March Madness Is A National Holiday–Make It Legal


It always irritates me when people deny the obvious. The day after the Super Bowl should be a national holiday, because it’s a unifying event across America and because we as Americans are bloated and hungover the day after the game and aren’t going to be even slightly useful at work anyway. It would be an incredibly popular political move, *hint hint* Congress who everyone hates, and economically, we really wouldn’t lose that much in productivity because, again, people aren’t coming into work at 100% anyway. Just move President’s Day. Be done with it.

But don’t stop there.

Because the second sporting national holiday that grips America is March Madness. I’m not going to be unreasonable and demand that all three weeks be treated equally. First and foremost, they aren’t equal. Many and perhaps even most of the games that determine the Elite Eight and Final Four are readily accessible to most people who work. But the opening weekend, a true tradition unlike any other, stunts audience participation by beginning—out of necessity—at noon on Thursday and Friday EST and even earlier CST and out West. So what have we done as Americans? We’ve come up with apps to let us watch at work instead of worry about that stupid project we’re supposed to be working on. It’s part of what makes us GREAT. So, just as with the day after the Super Bowl, businesses have a large portion of their workforce there and slacking off to the point where there is no reason not to just be a realist and say, “Screw it, see you Monday. Office pool brackets are due by 5PM Wednesday.”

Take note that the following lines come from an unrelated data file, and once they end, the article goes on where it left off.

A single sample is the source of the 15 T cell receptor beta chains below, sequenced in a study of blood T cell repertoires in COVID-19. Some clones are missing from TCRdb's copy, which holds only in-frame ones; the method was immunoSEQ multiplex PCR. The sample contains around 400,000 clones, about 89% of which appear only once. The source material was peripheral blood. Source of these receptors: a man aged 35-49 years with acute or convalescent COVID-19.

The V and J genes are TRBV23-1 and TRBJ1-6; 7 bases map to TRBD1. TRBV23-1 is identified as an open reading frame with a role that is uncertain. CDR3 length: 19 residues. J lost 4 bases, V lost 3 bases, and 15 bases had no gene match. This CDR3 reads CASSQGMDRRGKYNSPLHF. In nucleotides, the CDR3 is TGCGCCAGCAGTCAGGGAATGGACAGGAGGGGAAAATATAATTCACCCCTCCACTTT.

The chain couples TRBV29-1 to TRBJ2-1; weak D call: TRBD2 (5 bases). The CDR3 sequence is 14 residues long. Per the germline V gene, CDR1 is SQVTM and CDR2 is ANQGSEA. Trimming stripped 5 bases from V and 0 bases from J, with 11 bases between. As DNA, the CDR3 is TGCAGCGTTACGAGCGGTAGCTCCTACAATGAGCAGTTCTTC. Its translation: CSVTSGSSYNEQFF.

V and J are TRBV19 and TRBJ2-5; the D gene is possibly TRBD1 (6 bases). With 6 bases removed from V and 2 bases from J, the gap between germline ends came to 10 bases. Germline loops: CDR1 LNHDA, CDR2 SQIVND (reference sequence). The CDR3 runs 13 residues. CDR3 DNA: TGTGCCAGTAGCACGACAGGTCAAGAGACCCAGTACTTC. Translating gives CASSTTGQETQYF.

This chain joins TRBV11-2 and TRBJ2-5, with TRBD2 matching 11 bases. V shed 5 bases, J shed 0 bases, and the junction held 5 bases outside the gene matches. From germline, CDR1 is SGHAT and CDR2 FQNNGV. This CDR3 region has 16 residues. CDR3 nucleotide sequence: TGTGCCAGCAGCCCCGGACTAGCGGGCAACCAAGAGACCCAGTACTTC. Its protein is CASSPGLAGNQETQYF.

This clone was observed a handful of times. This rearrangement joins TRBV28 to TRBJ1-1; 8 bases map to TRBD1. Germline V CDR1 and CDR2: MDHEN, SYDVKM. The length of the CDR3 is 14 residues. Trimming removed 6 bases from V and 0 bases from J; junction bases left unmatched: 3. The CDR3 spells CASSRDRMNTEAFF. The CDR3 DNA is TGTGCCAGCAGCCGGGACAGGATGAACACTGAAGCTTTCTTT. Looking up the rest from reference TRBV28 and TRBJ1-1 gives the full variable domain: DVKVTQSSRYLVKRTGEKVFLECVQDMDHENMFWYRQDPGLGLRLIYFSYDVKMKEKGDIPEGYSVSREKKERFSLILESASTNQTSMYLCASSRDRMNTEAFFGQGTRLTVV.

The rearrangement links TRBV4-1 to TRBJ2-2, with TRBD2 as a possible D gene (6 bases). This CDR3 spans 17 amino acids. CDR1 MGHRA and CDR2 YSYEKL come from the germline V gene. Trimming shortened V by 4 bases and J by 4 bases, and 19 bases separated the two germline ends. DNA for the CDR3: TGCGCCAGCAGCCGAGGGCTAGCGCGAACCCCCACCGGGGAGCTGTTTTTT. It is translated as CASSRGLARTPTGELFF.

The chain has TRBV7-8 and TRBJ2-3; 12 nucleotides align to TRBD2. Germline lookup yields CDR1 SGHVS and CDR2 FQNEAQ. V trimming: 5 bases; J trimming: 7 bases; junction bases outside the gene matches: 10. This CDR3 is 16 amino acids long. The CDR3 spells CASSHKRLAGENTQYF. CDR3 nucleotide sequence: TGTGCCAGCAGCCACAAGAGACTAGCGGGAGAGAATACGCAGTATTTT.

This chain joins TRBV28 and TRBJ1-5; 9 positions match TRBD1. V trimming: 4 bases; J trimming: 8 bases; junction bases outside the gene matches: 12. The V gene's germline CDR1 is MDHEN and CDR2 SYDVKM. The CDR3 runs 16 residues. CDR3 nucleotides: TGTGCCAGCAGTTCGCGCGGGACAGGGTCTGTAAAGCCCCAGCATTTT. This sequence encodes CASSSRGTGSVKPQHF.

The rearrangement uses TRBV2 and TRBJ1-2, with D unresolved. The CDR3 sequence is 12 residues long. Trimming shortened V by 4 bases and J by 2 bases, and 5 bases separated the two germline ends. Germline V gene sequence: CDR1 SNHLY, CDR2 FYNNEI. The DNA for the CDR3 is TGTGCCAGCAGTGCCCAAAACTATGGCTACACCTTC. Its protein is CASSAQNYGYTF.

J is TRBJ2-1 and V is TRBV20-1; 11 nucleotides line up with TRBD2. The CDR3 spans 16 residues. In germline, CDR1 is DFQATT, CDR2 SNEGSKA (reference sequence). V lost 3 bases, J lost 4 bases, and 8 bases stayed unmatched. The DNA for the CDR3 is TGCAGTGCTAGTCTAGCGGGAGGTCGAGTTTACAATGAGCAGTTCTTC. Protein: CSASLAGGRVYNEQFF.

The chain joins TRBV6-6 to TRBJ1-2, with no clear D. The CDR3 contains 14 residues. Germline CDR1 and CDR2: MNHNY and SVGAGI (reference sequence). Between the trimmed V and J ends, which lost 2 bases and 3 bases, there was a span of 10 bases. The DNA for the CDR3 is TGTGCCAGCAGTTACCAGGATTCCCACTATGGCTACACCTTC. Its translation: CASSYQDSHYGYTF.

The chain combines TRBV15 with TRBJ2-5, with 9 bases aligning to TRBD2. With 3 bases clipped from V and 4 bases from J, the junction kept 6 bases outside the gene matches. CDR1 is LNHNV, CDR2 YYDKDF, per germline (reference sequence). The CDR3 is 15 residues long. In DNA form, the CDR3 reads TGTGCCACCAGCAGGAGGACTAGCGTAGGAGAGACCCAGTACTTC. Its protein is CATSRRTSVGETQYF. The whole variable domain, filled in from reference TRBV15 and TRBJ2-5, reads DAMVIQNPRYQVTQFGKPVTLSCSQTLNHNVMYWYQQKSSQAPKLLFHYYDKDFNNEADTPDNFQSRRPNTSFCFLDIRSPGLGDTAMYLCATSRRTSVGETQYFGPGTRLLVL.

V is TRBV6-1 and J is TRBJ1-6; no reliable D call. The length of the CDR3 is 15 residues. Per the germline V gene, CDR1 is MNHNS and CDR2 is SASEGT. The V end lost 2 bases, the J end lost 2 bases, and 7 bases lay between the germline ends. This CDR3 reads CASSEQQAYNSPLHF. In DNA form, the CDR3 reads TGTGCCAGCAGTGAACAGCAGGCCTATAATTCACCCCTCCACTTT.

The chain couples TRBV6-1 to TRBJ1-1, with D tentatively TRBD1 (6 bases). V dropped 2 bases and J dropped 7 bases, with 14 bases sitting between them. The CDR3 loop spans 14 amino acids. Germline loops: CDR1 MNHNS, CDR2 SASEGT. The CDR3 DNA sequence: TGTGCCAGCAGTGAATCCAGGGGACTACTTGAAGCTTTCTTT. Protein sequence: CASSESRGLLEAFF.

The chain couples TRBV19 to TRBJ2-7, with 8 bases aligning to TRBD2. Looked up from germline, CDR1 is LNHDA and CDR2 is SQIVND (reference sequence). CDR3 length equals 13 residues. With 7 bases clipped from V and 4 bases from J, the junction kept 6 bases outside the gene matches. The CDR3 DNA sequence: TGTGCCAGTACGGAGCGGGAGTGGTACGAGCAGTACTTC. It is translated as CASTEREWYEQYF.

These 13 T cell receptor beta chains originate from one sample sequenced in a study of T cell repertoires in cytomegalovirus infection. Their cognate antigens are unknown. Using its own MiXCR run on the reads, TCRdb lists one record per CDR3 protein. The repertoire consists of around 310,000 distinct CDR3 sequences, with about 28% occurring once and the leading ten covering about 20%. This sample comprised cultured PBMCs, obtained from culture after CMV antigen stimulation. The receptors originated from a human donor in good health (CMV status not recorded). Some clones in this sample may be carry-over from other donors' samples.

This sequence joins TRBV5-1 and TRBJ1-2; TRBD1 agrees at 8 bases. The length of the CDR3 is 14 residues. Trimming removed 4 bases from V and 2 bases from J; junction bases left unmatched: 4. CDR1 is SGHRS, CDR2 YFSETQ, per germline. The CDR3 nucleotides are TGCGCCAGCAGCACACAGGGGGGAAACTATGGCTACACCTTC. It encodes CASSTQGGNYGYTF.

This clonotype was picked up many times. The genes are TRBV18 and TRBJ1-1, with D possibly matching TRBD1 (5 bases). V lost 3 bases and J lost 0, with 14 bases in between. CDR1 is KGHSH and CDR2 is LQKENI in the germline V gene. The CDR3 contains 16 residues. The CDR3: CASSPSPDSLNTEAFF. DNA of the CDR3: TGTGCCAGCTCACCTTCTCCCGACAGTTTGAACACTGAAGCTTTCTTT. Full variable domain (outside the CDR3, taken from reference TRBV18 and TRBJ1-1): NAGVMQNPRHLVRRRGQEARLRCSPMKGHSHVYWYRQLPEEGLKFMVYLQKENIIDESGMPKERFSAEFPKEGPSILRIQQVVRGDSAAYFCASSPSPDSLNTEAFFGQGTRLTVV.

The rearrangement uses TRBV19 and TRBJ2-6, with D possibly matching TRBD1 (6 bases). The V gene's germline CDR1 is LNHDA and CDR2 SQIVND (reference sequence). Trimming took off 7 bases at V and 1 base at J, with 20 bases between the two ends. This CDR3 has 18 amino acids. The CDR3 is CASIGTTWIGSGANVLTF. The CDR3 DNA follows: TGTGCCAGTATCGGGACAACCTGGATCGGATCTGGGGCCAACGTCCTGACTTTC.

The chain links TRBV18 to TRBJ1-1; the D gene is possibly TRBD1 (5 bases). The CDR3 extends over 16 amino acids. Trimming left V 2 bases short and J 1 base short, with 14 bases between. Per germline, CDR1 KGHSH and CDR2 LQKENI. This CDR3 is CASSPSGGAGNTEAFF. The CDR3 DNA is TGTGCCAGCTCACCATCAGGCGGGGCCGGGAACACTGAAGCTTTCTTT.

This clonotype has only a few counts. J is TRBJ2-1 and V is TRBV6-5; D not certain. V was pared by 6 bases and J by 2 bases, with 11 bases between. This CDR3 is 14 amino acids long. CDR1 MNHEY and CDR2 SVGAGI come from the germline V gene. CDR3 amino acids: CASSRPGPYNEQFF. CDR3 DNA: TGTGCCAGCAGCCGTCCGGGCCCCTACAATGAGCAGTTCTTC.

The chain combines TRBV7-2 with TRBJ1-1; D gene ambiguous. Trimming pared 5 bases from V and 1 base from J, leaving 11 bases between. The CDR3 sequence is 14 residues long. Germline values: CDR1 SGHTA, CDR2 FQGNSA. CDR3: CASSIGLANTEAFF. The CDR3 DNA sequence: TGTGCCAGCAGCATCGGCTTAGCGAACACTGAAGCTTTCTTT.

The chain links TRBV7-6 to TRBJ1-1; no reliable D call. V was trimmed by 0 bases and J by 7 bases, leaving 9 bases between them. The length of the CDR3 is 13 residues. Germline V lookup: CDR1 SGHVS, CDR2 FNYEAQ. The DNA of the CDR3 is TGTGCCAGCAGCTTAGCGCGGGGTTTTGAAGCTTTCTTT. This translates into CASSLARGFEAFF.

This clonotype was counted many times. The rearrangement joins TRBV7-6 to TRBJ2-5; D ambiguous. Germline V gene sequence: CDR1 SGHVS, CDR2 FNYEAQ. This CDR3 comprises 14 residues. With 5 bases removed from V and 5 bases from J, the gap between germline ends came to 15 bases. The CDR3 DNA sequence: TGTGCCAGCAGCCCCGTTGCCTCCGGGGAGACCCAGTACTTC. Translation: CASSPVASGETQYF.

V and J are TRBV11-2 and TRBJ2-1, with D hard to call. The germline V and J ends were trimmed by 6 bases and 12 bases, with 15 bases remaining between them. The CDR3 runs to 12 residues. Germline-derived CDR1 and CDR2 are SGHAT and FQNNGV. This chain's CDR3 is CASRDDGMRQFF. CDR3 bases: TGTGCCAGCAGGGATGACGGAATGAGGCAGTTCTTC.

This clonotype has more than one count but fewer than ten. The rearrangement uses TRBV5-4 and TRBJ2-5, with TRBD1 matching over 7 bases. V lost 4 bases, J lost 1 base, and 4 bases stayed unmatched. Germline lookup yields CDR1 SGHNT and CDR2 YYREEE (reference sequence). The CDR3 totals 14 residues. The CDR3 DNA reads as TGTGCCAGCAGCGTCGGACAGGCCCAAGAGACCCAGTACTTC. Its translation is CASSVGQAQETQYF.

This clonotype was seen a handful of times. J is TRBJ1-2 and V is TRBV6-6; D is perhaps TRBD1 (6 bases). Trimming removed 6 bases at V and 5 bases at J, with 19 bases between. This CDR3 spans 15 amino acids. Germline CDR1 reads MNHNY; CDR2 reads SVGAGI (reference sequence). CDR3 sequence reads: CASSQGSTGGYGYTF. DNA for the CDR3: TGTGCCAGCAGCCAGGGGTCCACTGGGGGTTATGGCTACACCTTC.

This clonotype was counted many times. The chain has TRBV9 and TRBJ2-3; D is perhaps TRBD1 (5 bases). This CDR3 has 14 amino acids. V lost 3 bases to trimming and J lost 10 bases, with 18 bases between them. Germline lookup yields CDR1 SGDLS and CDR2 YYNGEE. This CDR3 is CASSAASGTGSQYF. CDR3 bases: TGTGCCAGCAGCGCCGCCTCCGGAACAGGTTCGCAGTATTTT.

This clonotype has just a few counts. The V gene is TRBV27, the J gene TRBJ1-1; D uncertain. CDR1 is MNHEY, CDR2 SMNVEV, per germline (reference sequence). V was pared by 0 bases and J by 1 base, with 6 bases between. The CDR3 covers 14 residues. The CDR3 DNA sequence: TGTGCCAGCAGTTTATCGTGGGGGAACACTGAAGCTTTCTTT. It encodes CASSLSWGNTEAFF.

I readily acknowledge that soulless corporations could care less about what their employees want and instead desire to suck every single waking hour out of their worker-drones lives. That’s why it’s up to someone else, a public official, to say “I hereby order you to let the people day drink and watch basketball and curse at their brackets for two measly days. Oh, you want to ensure that every moment of their lives are devoted to PointlessCorp? Screw you. It’s not like you don’t have a TV in your office with the game on Mr./Ms. CEO. Let my people go to bars! Freedom!!!!!!!”

Or something like that. Have Aaron Sorkin draft you a speech. It’ll be good. The argument is two-fold: There is no point in dragging everyone to work and school and whatever else when an overwhelming segment of the population isn’t going to pay attention to it. Great companies want their employees to be productivity based, rather than robots. But not all companies are great, or even good and many are just purposefully intolerable. The Super Bowl and March Madness are the only two sporting events that everyone, non-sports fans, acknowledge and vaguely participate in. There’s a bigger constituency for these two events in America than any holiday other than Halloween, St. Patrick’s Day, 4th of July, Thanksgiving and Christmas. Probably for the same reason: they all involve eating too much food, wearing specific outfits, watching sports and drinking heavily. The fact that we don’t just fess up to who we are and what we celebrate and that, oh yeah, Americans work harder than anyone else in the industrialized world is dumb and a result of greed.

So today, I call on Congress to enact these sporting holidays as national holidays. Give the hardworking men and women of this great nation some time to enjoy what they truly love. Eating, drinking and watching sports.

Because, America.

Paid for by TJ Hatter for President 2032.

About The Author

TJ Hatter is a recovering lawyer and perpetual foreign policy wonk. He serves as a columnist. He's a native New Yorker, honorary Southerner, and confirmed Anglophile. His work has been featured on,,, and He's an alumnus of The University of Tennessee College of Law, The University of Edinburgh, and SUNY Oswego. He looks forward to your ad hominem attacks on Twitter at @TJ22Hatter.